Overcrowded schools are a double-edged sword: They mean more knowledge-hungry kids in a bustling, growing community, but create the need for rapid expansion of educational facilities to accommodate both students and educators. This was the case for MPS Siebnen, a Mittelpunktschulhaus (or middle school) in Siebnen, Switzerland. The school teamed up with the Swiss architectural firm, Staehli AG Architekten and Honeck & Ziltener AG, Lachen, and the regional office of Hunter Douglas with the goal of creating an innovative extension with a unique, expressive facade.
As for the image of the school, MPS Siebnen prides itself on mixing contemporary ideas with traditional ones. The staff has a healthy balance of mature, experienced educators along with younger teachers with innovative teaching ideas. The president, Sidonia Brauchi, says the school offers relaxed, personalized instruction suited to its rural location, -- rural, yet with a sophisticated approach and curriculum that reflect its proximity to the city of Zurich.
Using design ideas that mixed modernity and small-town charm, the architects from nearby Lachen, led by Michael Staehli, pinpointed a modern facade system that would maximize natural sunlight indoors.
According to the design team at Staehli AG, the Quadroclad system from Hunter Douglas incorporates horizontal elements of aluminum panels with vertical extensions of translucent glass screens with serigraphy. The architects custom-designed the printed glass panels, which Hunter Douglas integrated into the Quadroclad cladding and backup system. The Quadro system was not only cost effective, but it also came in a wide range of panel shapes, colors, and sizes, giving Staehli AG the ultimate in flexibility. MPS Siebnen was even able to apply its mission and teaching principles to the building elevations: The glass with serigraphy was custom-printed in accordance to the architects' plan with the names of school subjects including "mathematik" and "genetix" along with various mathematical formulas.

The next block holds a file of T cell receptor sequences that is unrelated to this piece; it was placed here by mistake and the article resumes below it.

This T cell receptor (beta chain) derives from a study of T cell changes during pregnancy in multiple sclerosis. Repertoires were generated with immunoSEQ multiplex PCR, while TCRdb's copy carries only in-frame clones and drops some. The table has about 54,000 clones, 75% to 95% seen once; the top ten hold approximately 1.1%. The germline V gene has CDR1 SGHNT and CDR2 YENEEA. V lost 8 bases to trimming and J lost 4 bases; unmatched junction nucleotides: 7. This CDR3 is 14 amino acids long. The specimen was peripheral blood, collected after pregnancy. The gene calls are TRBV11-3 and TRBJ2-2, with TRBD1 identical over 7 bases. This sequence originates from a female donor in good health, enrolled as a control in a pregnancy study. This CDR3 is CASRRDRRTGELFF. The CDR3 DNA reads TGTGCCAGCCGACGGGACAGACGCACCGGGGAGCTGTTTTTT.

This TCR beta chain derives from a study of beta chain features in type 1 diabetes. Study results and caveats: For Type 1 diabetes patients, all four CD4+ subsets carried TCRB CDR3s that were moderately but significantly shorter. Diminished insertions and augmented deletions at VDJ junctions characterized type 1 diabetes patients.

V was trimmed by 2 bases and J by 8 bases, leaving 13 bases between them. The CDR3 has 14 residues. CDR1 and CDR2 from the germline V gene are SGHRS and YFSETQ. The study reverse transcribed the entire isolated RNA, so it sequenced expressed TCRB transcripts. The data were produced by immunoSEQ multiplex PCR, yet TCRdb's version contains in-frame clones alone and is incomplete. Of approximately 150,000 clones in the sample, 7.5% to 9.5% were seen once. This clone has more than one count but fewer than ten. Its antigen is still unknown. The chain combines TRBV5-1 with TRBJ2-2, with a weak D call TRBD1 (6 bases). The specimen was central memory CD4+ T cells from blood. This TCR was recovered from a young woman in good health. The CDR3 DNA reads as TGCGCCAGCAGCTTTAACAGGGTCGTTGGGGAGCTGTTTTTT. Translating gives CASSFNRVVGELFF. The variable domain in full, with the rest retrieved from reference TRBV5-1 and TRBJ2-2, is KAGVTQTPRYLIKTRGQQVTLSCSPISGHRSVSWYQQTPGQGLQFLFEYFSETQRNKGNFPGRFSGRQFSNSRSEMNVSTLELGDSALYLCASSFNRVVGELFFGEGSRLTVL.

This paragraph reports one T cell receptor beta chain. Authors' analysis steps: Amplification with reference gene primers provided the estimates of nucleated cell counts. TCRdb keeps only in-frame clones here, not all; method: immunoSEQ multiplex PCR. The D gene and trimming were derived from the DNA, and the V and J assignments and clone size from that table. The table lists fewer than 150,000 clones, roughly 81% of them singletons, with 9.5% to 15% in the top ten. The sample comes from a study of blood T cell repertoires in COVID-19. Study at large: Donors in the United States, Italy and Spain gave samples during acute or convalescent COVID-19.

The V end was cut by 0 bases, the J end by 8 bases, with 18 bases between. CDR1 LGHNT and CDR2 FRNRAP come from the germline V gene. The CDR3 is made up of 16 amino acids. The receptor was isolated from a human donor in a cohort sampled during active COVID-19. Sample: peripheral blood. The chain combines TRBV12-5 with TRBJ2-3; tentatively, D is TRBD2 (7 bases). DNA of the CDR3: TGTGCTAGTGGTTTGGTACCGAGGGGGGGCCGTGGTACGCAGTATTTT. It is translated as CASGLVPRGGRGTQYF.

The glass sections, which add texture and brightness to the exterior, are interrupted by the building's rectangular windows. While the large windows and glass panels admit lots of sunlight into the classrooms, the relatively slim facade system was fitted with pockets to conceal external solar-control blinds, also by Hunter Douglas. When raised, the blinds are completely invisible, leaving the clean, flat facade expression sought by the architects.
As a result, the dark, opaque, clay-red facade of the main building contrasts with the glossy, gray and yellow enclosure of the new expansion. Yet the new, crisply detailed facades seem to look into the future of school - an appropriate metaphor, as the classrooms inside MPS Siebnen are fitted with technology that is not usually seen at a non-university-level institution. One example is the chalkboards: instead of the traditional slate chalkboards or whiteboards, the middle school has used state-of-the-art digital projection systems.
Best of all, the new extension has allowed MPS Siebnen to remove the trailers that were previously used as classrooms and accommodate all their students in suitable facilities. With room to spare, the school even rents out its rooms after hours to town residents. According to architect, Michael Staehli, the comfortable, energy-efficient, and cost-effective building extension is "fit for the future."
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